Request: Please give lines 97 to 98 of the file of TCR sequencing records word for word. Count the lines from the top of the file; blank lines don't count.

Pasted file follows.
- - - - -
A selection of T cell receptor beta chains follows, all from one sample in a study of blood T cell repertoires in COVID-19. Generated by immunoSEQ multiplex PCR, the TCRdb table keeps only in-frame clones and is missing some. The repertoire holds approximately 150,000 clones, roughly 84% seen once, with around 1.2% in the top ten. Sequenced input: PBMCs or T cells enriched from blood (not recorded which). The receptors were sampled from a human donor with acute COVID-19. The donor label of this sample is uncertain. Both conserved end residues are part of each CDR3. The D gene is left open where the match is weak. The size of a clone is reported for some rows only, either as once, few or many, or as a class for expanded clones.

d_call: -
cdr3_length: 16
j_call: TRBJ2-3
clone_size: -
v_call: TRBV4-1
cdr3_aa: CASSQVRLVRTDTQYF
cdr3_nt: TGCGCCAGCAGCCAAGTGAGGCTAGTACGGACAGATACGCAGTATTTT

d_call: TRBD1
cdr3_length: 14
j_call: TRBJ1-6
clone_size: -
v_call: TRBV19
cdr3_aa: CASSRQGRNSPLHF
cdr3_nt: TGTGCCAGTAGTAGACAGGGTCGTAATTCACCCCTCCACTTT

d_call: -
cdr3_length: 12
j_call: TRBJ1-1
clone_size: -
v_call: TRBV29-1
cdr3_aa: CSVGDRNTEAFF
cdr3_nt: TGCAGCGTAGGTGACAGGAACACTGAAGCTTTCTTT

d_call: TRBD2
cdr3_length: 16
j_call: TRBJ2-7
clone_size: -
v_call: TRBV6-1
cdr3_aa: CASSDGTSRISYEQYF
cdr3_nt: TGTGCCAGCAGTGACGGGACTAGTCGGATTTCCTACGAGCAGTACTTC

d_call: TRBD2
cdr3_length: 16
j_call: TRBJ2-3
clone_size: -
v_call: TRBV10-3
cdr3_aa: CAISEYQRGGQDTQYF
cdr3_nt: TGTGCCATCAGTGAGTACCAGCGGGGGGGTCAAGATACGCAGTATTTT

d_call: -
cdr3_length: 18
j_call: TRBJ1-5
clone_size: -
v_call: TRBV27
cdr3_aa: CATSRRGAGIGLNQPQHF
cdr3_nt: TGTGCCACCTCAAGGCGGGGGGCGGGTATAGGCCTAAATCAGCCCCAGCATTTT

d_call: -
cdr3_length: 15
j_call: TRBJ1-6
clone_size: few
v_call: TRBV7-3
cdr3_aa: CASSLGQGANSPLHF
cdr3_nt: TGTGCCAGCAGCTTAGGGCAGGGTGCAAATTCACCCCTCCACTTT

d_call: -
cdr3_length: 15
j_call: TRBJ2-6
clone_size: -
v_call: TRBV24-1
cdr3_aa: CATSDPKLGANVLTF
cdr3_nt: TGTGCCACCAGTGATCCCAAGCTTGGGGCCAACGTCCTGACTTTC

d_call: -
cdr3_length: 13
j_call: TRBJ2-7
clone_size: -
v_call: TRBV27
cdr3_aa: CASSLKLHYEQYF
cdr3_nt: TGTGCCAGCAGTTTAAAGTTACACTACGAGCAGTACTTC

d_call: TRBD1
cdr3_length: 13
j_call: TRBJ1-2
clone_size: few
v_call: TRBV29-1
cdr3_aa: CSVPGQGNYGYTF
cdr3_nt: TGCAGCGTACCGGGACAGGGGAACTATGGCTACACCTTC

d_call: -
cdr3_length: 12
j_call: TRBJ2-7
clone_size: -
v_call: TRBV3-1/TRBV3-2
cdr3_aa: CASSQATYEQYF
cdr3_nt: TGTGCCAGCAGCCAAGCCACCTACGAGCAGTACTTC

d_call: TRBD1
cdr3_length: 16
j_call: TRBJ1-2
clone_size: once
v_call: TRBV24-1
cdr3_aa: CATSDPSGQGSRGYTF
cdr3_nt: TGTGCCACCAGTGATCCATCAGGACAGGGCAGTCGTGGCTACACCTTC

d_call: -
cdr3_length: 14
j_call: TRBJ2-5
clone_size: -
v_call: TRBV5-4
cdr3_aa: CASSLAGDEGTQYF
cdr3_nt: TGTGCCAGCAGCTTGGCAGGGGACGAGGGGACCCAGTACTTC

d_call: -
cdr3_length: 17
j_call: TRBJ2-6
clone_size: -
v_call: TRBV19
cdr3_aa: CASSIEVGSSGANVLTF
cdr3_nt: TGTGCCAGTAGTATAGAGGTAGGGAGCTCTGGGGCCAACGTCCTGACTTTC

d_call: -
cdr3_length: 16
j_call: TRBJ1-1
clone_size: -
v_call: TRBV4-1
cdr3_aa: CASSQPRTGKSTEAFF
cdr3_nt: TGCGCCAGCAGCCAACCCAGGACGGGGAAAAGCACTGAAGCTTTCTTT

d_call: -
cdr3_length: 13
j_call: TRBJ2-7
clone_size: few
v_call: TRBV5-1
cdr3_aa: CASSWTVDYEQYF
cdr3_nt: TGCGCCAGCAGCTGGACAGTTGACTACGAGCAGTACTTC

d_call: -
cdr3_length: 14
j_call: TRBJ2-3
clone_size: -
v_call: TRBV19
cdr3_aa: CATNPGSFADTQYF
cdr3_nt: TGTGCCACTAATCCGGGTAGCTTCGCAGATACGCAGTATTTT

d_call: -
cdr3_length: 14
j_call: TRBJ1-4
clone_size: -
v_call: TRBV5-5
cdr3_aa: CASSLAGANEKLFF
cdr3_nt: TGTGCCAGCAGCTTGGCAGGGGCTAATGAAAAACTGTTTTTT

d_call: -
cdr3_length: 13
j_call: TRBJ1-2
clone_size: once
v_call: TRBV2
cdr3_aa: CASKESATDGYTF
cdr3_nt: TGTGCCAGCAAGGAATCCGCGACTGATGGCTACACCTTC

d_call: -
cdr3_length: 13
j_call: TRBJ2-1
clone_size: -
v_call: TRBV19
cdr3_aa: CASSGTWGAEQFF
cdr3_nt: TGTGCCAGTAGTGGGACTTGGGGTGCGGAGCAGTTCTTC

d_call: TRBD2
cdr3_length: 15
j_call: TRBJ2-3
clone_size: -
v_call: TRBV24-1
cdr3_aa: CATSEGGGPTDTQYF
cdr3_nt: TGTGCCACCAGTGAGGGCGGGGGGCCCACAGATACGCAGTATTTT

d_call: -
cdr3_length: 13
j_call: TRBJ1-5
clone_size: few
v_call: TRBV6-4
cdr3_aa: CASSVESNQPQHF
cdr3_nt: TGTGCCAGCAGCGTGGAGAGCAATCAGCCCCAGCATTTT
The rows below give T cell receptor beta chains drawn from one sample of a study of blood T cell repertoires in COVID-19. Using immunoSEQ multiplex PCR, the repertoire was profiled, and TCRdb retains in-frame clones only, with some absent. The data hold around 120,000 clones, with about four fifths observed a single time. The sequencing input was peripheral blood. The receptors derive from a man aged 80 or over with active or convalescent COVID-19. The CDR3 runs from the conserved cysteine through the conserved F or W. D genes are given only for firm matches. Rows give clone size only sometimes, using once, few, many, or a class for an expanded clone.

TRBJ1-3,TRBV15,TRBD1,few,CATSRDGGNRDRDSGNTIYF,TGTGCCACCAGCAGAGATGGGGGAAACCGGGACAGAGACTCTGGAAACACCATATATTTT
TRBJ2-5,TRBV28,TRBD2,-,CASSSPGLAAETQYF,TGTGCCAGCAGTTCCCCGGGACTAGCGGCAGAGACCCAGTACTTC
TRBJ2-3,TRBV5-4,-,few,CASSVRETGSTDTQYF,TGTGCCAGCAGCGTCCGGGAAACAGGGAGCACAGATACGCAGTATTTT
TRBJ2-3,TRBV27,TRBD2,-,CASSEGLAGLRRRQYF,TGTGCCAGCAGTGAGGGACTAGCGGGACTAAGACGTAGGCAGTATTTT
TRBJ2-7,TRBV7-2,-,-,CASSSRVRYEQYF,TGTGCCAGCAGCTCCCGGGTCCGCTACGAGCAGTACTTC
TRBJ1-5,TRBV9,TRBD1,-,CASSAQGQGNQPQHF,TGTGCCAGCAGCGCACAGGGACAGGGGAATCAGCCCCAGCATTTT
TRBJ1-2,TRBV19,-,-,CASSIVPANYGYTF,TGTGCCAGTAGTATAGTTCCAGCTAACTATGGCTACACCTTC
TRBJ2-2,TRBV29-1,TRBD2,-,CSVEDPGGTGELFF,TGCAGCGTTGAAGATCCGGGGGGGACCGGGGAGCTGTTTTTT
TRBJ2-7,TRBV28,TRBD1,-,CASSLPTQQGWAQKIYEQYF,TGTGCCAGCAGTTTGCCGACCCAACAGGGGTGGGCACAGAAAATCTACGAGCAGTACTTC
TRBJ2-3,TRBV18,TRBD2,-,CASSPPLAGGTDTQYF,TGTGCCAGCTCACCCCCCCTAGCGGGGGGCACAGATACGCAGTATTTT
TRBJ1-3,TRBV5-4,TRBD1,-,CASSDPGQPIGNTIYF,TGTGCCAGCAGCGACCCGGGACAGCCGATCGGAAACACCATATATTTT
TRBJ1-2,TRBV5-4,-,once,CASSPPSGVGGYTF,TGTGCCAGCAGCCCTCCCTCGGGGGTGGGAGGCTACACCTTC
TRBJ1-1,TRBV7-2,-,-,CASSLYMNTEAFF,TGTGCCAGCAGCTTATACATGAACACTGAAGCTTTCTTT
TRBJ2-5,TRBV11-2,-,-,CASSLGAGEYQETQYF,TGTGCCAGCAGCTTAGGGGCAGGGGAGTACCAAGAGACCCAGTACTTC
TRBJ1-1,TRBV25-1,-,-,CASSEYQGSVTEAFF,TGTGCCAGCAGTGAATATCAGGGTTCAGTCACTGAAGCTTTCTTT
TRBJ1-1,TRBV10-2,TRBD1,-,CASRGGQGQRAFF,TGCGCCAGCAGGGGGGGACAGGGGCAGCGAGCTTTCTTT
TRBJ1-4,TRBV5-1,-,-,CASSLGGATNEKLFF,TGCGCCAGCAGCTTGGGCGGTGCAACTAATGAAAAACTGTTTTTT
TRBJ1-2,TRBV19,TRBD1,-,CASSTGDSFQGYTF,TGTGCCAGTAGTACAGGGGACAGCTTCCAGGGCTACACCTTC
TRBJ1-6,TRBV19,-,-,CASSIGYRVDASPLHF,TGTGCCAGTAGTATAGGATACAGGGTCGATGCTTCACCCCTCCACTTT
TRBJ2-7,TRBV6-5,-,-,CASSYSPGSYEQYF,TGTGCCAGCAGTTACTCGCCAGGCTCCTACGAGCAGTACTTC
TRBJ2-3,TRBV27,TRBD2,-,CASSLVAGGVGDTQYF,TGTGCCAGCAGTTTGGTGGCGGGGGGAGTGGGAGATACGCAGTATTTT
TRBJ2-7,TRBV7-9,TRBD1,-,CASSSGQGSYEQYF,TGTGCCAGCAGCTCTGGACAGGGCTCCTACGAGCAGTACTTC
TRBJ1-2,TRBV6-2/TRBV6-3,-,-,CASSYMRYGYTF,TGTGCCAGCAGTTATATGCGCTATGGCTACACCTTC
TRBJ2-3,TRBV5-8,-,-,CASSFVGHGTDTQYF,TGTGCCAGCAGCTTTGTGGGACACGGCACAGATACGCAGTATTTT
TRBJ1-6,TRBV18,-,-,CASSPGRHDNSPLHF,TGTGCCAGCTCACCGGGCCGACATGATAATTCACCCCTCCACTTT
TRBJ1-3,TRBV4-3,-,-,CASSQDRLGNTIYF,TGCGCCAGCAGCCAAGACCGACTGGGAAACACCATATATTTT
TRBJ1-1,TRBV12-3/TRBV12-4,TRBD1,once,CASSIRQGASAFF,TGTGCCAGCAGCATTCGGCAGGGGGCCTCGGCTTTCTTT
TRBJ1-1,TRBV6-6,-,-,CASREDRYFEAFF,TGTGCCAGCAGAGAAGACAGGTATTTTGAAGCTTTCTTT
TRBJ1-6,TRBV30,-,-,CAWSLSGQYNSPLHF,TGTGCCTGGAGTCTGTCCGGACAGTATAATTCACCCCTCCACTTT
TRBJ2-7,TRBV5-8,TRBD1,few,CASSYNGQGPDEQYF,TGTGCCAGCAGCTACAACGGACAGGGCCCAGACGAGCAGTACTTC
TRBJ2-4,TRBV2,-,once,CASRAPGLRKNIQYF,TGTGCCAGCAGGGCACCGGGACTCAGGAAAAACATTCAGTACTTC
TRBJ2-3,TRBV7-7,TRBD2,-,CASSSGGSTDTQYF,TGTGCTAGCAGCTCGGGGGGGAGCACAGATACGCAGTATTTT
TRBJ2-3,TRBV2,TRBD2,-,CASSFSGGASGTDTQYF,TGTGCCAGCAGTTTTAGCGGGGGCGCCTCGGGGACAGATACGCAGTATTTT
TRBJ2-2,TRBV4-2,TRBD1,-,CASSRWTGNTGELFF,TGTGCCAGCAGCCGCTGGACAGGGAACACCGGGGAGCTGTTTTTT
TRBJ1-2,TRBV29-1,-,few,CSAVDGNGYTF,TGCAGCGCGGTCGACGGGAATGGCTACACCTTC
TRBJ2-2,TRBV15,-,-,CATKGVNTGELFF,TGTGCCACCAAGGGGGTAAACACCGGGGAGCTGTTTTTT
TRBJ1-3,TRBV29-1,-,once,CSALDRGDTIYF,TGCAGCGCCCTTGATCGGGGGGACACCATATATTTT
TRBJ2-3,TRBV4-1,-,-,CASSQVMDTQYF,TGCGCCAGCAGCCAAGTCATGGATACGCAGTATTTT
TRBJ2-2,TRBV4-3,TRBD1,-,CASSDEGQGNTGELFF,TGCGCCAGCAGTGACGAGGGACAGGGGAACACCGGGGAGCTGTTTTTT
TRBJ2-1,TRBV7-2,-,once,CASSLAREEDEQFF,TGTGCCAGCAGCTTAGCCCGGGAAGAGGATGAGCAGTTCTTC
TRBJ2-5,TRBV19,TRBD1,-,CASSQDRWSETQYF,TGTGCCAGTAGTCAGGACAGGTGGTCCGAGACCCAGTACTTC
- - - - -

v_call: TRBV19
cdr3_aa: CASSIEVGSSGANVLTF